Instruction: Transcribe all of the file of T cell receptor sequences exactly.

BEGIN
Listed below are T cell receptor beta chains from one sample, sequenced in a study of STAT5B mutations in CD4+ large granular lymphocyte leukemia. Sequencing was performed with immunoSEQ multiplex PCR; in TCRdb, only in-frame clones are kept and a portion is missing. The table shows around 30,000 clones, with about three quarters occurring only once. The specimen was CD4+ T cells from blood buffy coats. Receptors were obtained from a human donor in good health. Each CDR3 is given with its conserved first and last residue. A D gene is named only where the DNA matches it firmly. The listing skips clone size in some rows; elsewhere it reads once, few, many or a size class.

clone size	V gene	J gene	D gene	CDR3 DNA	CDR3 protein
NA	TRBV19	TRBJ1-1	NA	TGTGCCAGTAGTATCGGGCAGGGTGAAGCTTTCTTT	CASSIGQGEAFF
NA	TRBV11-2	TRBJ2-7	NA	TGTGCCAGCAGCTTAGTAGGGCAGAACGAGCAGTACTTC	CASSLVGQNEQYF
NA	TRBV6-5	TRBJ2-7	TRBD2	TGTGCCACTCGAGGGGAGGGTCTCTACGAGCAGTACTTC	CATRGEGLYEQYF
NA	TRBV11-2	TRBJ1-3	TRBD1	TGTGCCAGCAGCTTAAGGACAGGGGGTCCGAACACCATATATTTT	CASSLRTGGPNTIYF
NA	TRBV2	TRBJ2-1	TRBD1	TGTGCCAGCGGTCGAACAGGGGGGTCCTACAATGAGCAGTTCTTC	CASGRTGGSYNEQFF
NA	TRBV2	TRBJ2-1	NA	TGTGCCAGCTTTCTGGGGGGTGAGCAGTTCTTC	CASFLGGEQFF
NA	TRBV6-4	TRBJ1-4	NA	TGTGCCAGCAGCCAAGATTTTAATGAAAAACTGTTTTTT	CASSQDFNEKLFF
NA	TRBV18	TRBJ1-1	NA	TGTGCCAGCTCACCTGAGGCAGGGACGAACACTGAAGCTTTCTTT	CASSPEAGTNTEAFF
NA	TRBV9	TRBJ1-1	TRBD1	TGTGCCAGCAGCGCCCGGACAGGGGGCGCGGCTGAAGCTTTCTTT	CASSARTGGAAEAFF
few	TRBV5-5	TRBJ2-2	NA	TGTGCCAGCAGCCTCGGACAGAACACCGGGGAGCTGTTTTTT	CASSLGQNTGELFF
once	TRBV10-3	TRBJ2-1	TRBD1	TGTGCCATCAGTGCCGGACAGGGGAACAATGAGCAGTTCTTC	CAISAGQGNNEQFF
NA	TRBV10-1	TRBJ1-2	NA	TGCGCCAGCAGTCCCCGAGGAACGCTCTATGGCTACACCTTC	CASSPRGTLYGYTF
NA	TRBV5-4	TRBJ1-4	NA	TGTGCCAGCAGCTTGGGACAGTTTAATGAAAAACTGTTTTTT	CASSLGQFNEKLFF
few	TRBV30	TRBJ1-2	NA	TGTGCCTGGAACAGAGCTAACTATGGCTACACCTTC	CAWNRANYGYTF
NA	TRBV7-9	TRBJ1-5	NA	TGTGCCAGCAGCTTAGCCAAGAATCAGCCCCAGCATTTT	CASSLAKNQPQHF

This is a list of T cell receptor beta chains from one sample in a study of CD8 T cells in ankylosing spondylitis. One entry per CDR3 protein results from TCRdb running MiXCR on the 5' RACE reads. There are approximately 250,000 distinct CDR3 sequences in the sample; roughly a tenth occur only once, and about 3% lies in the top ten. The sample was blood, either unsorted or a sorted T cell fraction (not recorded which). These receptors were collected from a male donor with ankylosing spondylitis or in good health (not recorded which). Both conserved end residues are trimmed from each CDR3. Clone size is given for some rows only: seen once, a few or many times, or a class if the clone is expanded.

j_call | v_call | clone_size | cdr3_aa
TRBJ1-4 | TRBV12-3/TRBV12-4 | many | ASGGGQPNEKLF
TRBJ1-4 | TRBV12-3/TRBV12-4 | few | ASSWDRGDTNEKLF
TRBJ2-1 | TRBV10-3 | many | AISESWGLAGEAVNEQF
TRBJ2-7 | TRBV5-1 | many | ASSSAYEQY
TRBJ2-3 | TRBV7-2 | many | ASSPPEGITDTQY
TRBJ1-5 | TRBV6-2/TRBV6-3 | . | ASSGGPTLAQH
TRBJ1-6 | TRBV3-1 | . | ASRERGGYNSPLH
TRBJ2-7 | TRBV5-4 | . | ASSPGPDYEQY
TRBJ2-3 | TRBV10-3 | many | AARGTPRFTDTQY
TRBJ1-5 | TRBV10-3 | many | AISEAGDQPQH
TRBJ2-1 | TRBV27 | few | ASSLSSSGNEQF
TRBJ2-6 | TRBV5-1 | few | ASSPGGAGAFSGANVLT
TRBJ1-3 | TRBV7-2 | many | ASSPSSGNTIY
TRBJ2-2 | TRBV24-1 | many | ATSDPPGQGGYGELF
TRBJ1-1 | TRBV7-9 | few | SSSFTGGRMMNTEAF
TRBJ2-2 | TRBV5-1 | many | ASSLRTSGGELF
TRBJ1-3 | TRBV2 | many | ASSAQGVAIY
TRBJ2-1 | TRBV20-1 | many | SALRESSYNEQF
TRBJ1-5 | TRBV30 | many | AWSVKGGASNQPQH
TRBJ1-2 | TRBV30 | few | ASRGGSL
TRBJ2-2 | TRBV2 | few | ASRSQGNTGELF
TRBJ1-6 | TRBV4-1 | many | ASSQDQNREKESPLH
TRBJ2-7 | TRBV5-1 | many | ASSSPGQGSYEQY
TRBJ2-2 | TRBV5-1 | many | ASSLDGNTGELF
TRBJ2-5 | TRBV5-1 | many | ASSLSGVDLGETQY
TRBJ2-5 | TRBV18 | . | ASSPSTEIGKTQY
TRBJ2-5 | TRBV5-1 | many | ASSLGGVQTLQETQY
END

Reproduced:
Listed below are T cell receptor beta chains from one sample, sequenced in a study of STAT5B mutations in CD4+ large granular lymphocyte leukemia. Sequencing was performed with immunoSEQ multiplex PCR; in TCRdb, only in-frame clones are kept and a portion is missing. The table shows around 30,000 clones, with about three quarters occurring only once. The specimen was CD4+ T cells from blood buffy coats. Receptors were obtained from a human donor in good health. Each CDR3 is given with its conserved first and last residue. A D gene is named only where the DNA matches it firmly. The listing skips clone size in some rows; elsewhere it reads once, few, many or a size class.

clone size	V gene	J gene	D gene	CDR3 DNA	CDR3 protein
NA	TRBV19	TRBJ1-1	NA	TGTGCCAGTAGTATCGGGCAGGGTGAAGCTTTCTTT	CASSIGQGEAFF
NA	TRBV11-2	TRBJ2-7	NA	TGTGCCAGCAGCTTAGTAGGGCAGAACGAGCAGTACTTC	CASSLVGQNEQYF
NA	TRBV6-5	TRBJ2-7	TRBD2	TGTGCCACTCGAGGGGAGGGTCTCTACGAGCAGTACTTC	CATRGEGLYEQYF
NA	TRBV11-2	TRBJ1-3	TRBD1	TGTGCCAGCAGCTTAAGGACAGGGGGTCCGAACACCATATATTTT	CASSLRTGGPNTIYF
NA	TRBV2	TRBJ2-1	TRBD1	TGTGCCAGCGGTCGAACAGGGGGGTCCTACAATGAGCAGTTCTTC	CASGRTGGSYNEQFF
NA	TRBV2	TRBJ2-1	NA	TGTGCCAGCTTTCTGGGGGGTGAGCAGTTCTTC	CASFLGGEQFF
NA	TRBV6-4	TRBJ1-4	NA	TGTGCCAGCAGCCAAGATTTTAATGAAAAACTGTTTTTT	CASSQDFNEKLFF
NA	TRBV18	TRBJ1-1	NA	TGTGCCAGCTCACCTGAGGCAGGGACGAACACTGAAGCTTTCTTT	CASSPEAGTNTEAFF
NA	TRBV9	TRBJ1-1	TRBD1	TGTGCCAGCAGCGCCCGGACAGGGGGCGCGGCTGAAGCTTTCTTT	CASSARTGGAAEAFF
few	TRBV5-5	TRBJ2-2	NA	TGTGCCAGCAGCCTCGGACAGAACACCGGGGAGCTGTTTTTT	CASSLGQNTGELFF
once	TRBV10-3	TRBJ2-1	TRBD1	TGTGCCATCAGTGCCGGACAGGGGAACAATGAGCAGTTCTTC	CAISAGQGNNEQFF
NA	TRBV10-1	TRBJ1-2	NA	TGCGCCAGCAGTCCCCGAGGAACGCTCTATGGCTACACCTTC	CASSPRGTLYGYTF
NA	TRBV5-4	TRBJ1-4	NA	TGTGCCAGCAGCTTGGGACAGTTTAATGAAAAACTGTTTTTT	CASSLGQFNEKLFF
few	TRBV30	TRBJ1-2	NA	TGTGCCTGGAACAGAGCTAACTATGGCTACACCTTC	CAWNRANYGYTF
NA	TRBV7-9	TRBJ1-5	NA	TGTGCCAGCAGCTTAGCCAAGAATCAGCCCCAGCATTTT	CASSLAKNQPQHF

This is a list of T cell receptor beta chains from one sample in a study of CD8 T cells in ankylosing spondylitis. One entry per CDR3 protein results from TCRdb running MiXCR on the 5' RACE reads. There are approximately 250,000 distinct CDR3 sequences in the sample; roughly a tenth occur only once, and about 3% lies in the top ten. The sample was blood, either unsorted or a sorted T cell fraction (not recorded which). These receptors were collected from a male donor with ankylosing spondylitis or in good health (not recorded which). Both conserved end residues are trimmed from each CDR3. Clone size is given for some rows only: seen once, a few or many times, or a class if the clone is expanded.

j_call | v_call | clone_size | cdr3_aa
TRBJ1-4 | TRBV12-3/TRBV12-4 | many | ASGGGQPNEKLF
TRBJ1-4 | TRBV12-3/TRBV12-4 | few | ASSWDRGDTNEKLF
TRBJ2-1 | TRBV10-3 | many | AISESWGLAGEAVNEQF
TRBJ2-7 | TRBV5-1 | many | ASSSAYEQY
TRBJ2-3 | TRBV7-2 | many | ASSPPEGITDTQY
TRBJ1-5 | TRBV6-2/TRBV6-3 | . | ASSGGPTLAQH
TRBJ1-6 | TRBV3-1 | . | ASRERGGYNSPLH
TRBJ2-7 | TRBV5-4 | . | ASSPGPDYEQY
TRBJ2-3 | TRBV10-3 | many | AARGTPRFTDTQY
TRBJ1-5 | TRBV10-3 | many | AISEAGDQPQH
TRBJ2-1 | TRBV27 | few | ASSLSSSGNEQF
TRBJ2-6 | TRBV5-1 | few | ASSPGGAGAFSGANVLT
TRBJ1-3 | TRBV7-2 | many | ASSPSSGNTIY
TRBJ2-2 | TRBV24-1 | many | ATSDPPGQGGYGELF
TRBJ1-1 | TRBV7-9 | few | SSSFTGGRMMNTEAF
TRBJ2-2 | TRBV5-1 | many | ASSLRTSGGELF
TRBJ1-3 | TRBV2 | many | ASSAQGVAIY
TRBJ2-1 | TRBV20-1 | many | SALRESSYNEQF
TRBJ1-5 | TRBV30 | many | AWSVKGGASNQPQH
TRBJ1-2 | TRBV30 | few | ASRGGSL
TRBJ2-2 | TRBV2 | few | ASRSQGNTGELF
TRBJ1-6 | TRBV4-1 | many | ASSQDQNREKESPLH
TRBJ2-7 | TRBV5-1 | many | ASSSPGQGSYEQY
TRBJ2-2 | TRBV5-1 | many | ASSLDGNTGELF
TRBJ2-5 | TRBV5-1 | many | ASSLSGVDLGETQY
TRBJ2-5 | TRBV18 | . | ASSPSTEIGKTQY
TRBJ2-5 | TRBV5-1 | many | ASSLGGVQTLQETQY